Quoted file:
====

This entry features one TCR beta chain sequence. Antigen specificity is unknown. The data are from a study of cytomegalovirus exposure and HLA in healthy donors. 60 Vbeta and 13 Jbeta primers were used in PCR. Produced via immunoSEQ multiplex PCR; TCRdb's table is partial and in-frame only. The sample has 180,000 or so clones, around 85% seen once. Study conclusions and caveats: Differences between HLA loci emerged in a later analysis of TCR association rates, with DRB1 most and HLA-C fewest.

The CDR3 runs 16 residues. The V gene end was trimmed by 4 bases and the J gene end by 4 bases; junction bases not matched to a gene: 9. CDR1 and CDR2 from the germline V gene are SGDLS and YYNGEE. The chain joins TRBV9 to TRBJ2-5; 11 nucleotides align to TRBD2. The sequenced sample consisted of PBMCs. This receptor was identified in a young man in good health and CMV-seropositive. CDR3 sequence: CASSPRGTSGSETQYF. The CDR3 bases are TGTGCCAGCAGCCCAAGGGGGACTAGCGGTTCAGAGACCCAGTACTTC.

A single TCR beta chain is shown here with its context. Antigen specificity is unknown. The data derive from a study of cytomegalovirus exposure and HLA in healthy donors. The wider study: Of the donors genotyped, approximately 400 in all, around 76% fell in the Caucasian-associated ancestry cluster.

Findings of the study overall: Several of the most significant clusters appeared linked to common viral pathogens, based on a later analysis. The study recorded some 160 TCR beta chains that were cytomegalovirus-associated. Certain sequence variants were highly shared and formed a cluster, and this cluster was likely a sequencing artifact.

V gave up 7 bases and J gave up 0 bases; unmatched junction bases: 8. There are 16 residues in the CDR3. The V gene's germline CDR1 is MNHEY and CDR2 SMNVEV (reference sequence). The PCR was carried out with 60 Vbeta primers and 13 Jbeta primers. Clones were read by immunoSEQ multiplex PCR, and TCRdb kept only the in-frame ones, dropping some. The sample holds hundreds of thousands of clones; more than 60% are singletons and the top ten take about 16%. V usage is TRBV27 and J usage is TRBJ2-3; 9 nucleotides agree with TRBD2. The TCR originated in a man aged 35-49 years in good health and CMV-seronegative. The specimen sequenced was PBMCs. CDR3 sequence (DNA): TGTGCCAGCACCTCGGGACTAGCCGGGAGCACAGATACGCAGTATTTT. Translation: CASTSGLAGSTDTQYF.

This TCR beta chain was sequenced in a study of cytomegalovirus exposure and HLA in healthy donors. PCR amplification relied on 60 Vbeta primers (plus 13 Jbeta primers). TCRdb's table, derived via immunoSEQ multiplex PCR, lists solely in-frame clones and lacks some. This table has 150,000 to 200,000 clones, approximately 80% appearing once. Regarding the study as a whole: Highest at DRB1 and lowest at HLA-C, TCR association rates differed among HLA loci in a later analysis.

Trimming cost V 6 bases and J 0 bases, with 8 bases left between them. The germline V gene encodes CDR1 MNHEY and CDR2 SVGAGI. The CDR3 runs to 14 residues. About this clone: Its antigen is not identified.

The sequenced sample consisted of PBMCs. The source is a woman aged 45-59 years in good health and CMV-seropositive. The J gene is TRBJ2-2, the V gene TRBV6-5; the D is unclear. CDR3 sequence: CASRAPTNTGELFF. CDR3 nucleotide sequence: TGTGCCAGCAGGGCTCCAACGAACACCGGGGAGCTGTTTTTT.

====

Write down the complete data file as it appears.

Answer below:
This entry features one TCR beta chain sequence. Antigen specificity is unknown. The data are from a study of cytomegalovirus exposure and HLA in healthy donors. 60 Vbeta and 13 Jbeta primers were used in PCR. Produced via immunoSEQ multiplex PCR; TCRdb's table is partial and in-frame only. The sample has 180,000 or so clones, around 85% seen once. Study conclusions and caveats: Differences between HLA loci emerged in a later analysis of TCR association rates, with DRB1 most and HLA-C fewest.

The CDR3 runs 16 residues. The V gene end was trimmed by 4 bases and the J gene end by 4 bases; junction bases not matched to a gene: 9. CDR1 and CDR2 from the germline V gene are SGDLS and YYNGEE. The chain joins TRBV9 to TRBJ2-5; 11 nucleotides align to TRBD2. The sequenced sample consisted of PBMCs. This receptor was identified in a young man in good health and CMV-seropositive. CDR3 sequence: CASSPRGTSGSETQYF. The CDR3 bases are TGTGCCAGCAGCCCAAGGGGGACTAGCGGTTCAGAGACCCAGTACTTC.

A single TCR beta chain is shown here with its context. Antigen specificity is unknown. The data derive from a study of cytomegalovirus exposure and HLA in healthy donors. The wider study: Of the donors genotyped, approximately 400 in all, around 76% fell in the Caucasian-associated ancestry cluster.

Findings of the study overall: Several of the most significant clusters appeared linked to common viral pathogens, based on a later analysis. The study recorded some 160 TCR beta chains that were cytomegalovirus-associated. Certain sequence variants were highly shared and formed a cluster, and this cluster was likely a sequencing artifact.

V gave up 7 bases and J gave up 0 bases; unmatched junction bases: 8. There are 16 residues in the CDR3. The V gene's germline CDR1 is MNHEY and CDR2 SMNVEV (reference sequence). The PCR was carried out with 60 Vbeta primers and 13 Jbeta primers. Clones were read by immunoSEQ multiplex PCR, and TCRdb kept only the in-frame ones, dropping some. The sample holds hundreds of thousands of clones; more than 60% are singletons and the top ten take about 16%. V usage is TRBV27 and J usage is TRBJ2-3; 9 nucleotides agree with TRBD2. The TCR originated in a man aged 35-49 years in good health and CMV-seronegative. The specimen sequenced was PBMCs. CDR3 sequence (DNA): TGTGCCAGCACCTCGGGACTAGCCGGGAGCACAGATACGCAGTATTTT. Translation: CASTSGLAGSTDTQYF.

This TCR beta chain was sequenced in a study of cytomegalovirus exposure and HLA in healthy donors. PCR amplification relied on 60 Vbeta primers (plus 13 Jbeta primers). TCRdb's table, derived via immunoSEQ multiplex PCR, lists solely in-frame clones and lacks some. This table has 150,000 to 200,000 clones, approximately 80% appearing once. Regarding the study as a whole: Highest at DRB1 and lowest at HLA-C, TCR association rates differed among HLA loci in a later analysis.

Trimming cost V 6 bases and J 0 bases, with 8 bases left between them. The germline V gene encodes CDR1 MNHEY and CDR2 SVGAGI. The CDR3 runs to 14 residues. About this clone: Its antigen is not identified.

The sequenced sample consisted of PBMCs. The source is a woman aged 45-59 years in good health and CMV-seropositive. The J gene is TRBJ2-2, the V gene TRBV6-5; the D is unclear. CDR3 sequence: CASRAPTNTGELFF. CDR3 nucleotide sequence: TGTGCCAGCAGGGCTCCAACGAACACCGGGGAGCTGTTTTTT.